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Tuesday, May 22, 2012

Rata honey, Otira Gorge, New Zealand

The Rata honey I have is from New Zealand. It is processed and distributed by Airborne in Leeston, which is located southwest of Christchurch. Airborne were early New Zealand honey producers (1910-1997) but now concentrate on processing and distributing other apiarists' honey. The company was started with 50 hives in 1910 by William Bray and Alfred Barrett. In 1997 they had grown to having 6,000 hives but then decided to shift the focus of the company to processing, marketing and distributing other people's honey. From their website, they state that they are now one of the largest honey processing and exporting companies in New Zealand. They have a wonderful website with a great history of the company: They process a lot of floral honey, but from flowers I've never heard of: Vipers Bugloss (must look out for this one!), Kamahi, Rewarewa, and Tawar to name a few. They also make honey lozenges with anti-bacterial properties from Manuka and honeydew honey varieties. Apparently Manuka, Honeydew and Thyme honeys contain higher levels of antibacterial activity and antioxidants than most other varieties, making them of interest to health conscious people. They also produce a special line of honeys designed to be used in tea(?) and another in coffee(?). I'm not sure what this is all about (if you know, please leave a comment!).
The Airborne website states that Rata Honey is produced mostly from the Southern Rata on the West coast of New Zealand's South Island. There are, apparently, eight species of Rata, but Southern Rata is the main source of honey. The Rata (pronounced RayTay) is endemic to New Zealand and grows up to 15 meters high. The Rata flower looks like a red sea anemone - truly beautiful. It blooms from January to March but has good and bad (to no) bloom years, so it doesn't lead to a very reliable honey source. However this is apparently offset by good bloom years that produce such an abundance of honey that the bad years are forgiven. Of interest, Rata honey has the reputation of being a fast crystallizer. This can be a real problem when extracting it- it has to be done quickly. This is a lot like Rapsflower honey (see April 2012 blog).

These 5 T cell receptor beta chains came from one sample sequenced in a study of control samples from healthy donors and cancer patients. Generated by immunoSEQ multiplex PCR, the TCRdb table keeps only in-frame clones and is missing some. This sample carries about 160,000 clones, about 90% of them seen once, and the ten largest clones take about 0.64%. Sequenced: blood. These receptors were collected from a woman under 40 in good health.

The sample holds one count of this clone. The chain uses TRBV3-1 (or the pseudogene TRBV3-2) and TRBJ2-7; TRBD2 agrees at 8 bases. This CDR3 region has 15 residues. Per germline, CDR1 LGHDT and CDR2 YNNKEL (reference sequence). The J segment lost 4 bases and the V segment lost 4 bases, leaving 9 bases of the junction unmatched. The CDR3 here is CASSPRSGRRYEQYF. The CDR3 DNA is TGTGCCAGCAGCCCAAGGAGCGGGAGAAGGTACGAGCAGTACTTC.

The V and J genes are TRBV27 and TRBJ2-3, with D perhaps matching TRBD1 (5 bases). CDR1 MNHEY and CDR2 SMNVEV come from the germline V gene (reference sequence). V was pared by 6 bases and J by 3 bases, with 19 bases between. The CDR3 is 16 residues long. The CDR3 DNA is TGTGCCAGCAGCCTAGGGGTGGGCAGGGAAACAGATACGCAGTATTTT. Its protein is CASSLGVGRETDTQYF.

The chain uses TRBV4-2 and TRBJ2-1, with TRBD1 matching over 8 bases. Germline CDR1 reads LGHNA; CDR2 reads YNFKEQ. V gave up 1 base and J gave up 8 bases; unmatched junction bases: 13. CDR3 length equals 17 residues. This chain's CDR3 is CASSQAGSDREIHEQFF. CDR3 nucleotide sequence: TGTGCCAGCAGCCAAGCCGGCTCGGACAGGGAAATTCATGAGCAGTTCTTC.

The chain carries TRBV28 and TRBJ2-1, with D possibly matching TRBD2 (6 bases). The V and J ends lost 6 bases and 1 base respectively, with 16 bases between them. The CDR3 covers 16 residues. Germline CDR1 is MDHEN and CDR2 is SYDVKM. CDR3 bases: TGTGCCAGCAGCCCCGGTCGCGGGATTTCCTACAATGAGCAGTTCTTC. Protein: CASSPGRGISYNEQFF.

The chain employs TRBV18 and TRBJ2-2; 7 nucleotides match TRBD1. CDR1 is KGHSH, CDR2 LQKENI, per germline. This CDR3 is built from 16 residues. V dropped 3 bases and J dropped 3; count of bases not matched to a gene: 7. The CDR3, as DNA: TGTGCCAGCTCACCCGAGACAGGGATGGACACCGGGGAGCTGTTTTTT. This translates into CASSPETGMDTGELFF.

For a honey to be designated as Rata honey, it has to be made up of at least 45% Rata pollen. The Airborne folks take a lot of pains to really understand the honey they process. They have a laboratory on site and, judging from all the information on their website, they closely monitor all sorts of honey-related variables. On the label of my honey, I have the rata pollen percentage (69%- so definitely Rata honey; whew), the batch number, and when it was packed. This is more information than I've ever seen on a honey label before. Alas, my honey has crystallized. I guess this isn't so surprising from a Rata honey. There is a top layer of liquid honey, though. It is a mellow brown-caramel color. The liquid part is very (very) thin. It barely even clings onto a toothpick. What is most unusual about it it is its texture- silky and very light. It has a rich first taste- with a hint of molasses, and then a floral aftertaste, with a very thin, subtle sweetness. The molasses flavor was a little unexpected. I guess I associate the taste with thicker honeys. The crystallized part is unusual too. The crystals are very, very fine, so the texture is smooth but with some body. It is almost like having a very fine cream of wheat mixed in, but one that dissolves with the honey.I have read that Rata honey is sometimes described as being salty. I didn't notice any salty taste (and I was looking for it).
If you are interested in buying Rata honey, or any other Airborne honey, their website lists sellers:

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